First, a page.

Idaho elects two senators and two members of Congress in Washington DC. The state’s own Senate has 70 members, the House of Representatives 35 members.


Agriculture is today bypassed by industry as its main trade route, but still plays a major role. The agricultural area covers approximately 1 / 4 of the state’s area. Of this irrigate approximately 1 / 4 using large sprinkler. The main product is potatoes (Idaho is the largest potato producer in the United States, and is also known as the “potato state”). Wheat, sugar beets, alfalfa, oats, barley and apples are also grown. Forests cover close to 2 / 5 of the land and forestry is an important industry branch.

The mining operation takes place especially in the north. The main products are lead, silver, zinc, copper and phosphates. Gold, which gave support to the mining industry in Idaho, is now of less importance and is extracted substantially as a by-product of the production of other minerals. Modern mining in central Idaho, especially in the McCall area, is based on beryllium, vanadium and thorium. The mining industry was previously often haunted by labor conflicts, and both populist movements and the radical trade union IWW stood strong here at the turn of the century.

In 1975, a channel from the Pacific to Lewiston in the northwest, the Columbia – Snake River Inland Waterway, was opened and provided wheat farmers in the northeast with access to the ocean.

The industry works to a great extent with the processing of the state’s own agricultural, forestry and mining products. The numerous national parks have provided the basis for large tourist traffic. Part of Yellowstone National Park is located in the state, and especially visited are the scenic lake lands around Coeur d’Alene and Craters of the Moon.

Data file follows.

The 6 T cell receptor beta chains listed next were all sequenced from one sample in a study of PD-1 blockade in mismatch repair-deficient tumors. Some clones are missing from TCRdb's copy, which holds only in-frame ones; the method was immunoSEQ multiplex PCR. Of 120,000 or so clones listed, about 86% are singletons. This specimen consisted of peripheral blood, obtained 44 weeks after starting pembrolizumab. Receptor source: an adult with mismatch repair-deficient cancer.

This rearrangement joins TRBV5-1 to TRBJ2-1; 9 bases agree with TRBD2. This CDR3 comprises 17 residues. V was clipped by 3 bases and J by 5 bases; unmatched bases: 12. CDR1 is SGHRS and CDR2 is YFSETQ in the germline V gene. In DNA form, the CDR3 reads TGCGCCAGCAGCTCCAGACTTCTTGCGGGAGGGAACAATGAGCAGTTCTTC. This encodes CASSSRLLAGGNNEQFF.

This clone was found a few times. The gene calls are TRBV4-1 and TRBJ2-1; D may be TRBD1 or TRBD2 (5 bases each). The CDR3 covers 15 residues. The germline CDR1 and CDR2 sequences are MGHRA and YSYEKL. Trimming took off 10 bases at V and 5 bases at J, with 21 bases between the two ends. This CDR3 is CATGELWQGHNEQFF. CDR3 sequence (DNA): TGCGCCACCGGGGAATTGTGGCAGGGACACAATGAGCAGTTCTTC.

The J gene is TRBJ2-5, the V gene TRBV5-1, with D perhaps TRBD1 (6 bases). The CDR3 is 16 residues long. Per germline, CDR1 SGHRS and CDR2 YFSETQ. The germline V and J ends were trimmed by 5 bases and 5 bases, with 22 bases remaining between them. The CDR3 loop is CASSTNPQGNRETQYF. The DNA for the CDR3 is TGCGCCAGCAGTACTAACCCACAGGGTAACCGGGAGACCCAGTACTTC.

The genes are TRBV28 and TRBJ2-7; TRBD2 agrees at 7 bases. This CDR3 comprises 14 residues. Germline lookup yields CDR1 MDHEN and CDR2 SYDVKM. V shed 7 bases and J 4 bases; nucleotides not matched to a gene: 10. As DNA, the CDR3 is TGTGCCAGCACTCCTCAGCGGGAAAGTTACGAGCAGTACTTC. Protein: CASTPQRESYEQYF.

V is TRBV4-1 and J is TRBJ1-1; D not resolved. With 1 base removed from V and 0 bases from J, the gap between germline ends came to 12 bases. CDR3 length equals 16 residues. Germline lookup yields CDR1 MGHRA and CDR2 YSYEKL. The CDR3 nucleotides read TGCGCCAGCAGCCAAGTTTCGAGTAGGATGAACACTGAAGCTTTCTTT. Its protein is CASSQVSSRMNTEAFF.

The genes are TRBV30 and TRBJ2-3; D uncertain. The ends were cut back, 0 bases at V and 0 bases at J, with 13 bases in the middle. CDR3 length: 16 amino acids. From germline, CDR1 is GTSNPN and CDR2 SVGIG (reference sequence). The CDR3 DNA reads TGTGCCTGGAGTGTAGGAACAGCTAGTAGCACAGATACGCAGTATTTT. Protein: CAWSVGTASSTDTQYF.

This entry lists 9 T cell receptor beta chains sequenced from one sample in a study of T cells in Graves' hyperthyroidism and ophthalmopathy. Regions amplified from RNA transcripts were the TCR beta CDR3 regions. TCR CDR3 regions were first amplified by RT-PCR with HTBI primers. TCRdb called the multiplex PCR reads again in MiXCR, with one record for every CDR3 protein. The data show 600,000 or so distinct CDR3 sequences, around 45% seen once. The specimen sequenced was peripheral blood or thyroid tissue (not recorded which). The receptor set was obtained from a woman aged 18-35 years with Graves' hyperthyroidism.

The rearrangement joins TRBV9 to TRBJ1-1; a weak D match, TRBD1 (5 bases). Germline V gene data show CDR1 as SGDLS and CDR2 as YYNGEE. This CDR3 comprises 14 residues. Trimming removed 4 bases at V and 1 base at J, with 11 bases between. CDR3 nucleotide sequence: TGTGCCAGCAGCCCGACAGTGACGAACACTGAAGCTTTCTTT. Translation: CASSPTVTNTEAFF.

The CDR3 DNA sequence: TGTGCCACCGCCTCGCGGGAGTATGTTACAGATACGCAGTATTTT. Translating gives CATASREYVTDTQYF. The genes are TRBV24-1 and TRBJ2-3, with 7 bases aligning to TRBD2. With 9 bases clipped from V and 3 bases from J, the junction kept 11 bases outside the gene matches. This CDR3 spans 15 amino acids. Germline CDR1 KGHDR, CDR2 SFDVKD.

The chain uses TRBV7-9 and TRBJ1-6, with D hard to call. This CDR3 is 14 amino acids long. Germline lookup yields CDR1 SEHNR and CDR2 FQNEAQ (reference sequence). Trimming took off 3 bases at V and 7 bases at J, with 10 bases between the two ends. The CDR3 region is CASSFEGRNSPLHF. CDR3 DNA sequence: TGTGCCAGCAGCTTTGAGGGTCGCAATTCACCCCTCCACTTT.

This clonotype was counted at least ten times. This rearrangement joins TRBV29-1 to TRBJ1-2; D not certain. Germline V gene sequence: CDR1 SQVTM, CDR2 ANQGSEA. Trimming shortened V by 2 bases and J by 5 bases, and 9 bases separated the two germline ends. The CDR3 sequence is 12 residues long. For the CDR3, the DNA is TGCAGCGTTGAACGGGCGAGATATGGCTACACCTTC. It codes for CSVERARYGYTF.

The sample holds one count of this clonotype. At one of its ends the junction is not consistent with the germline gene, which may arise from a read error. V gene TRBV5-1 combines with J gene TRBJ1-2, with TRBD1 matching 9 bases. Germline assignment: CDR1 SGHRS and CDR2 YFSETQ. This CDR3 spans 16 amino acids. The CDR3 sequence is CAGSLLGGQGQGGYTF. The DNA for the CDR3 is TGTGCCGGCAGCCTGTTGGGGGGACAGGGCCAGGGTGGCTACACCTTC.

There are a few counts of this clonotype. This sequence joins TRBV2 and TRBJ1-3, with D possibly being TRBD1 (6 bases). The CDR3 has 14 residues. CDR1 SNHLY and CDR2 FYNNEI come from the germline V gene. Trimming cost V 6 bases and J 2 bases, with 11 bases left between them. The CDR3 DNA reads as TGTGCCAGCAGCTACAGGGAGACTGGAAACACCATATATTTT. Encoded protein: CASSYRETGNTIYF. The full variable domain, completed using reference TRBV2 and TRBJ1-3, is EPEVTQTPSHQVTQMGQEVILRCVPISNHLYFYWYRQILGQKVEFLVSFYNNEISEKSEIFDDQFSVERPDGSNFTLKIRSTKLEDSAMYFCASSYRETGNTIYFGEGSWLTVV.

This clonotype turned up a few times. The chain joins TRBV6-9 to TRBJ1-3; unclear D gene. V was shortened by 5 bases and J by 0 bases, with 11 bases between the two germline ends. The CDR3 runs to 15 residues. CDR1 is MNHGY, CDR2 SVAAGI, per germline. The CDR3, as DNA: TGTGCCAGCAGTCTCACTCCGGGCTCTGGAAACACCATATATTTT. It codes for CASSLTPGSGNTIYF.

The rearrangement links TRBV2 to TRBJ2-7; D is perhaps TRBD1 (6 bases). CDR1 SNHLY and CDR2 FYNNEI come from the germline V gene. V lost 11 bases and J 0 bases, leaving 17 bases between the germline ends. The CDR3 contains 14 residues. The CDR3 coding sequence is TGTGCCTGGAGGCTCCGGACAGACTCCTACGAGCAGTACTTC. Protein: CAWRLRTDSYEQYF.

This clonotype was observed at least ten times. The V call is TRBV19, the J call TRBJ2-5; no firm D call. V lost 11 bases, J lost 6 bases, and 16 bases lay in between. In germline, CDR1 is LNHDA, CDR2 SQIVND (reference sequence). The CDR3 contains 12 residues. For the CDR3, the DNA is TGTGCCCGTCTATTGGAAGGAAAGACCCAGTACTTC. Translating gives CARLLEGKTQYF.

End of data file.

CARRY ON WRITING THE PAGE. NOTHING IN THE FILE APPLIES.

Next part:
Originally, today’s Idaho was populated by indigenous people shoshoni, paiute and nez perce. The Lewis-Clark expedition in 1805–1806 was followed by fur hunters and trading stations. The gold rush after 1860 created great influx, including that of Mormons, which dominate the southeastern part of the state today.

Idaho belonged for a long time to the Oregon Territory, which the United Kingdom claimed in 1846. The area then came under the United States, and colonization began in 1860, while gold was found in the area. In 1863, the area (along with the later state of Montana and most of Wyoming) was organized as its own territory, then to become the 43rd state in the Union on July 3, 1890.

The mining industry was often affected by labor disputes in the 1800s and early 1900s, and both populist movements and the radical trade union organization IWW stood strong here at the turn of the century. The ties to Utah Mormon State are still strong.

Idaho Population 2019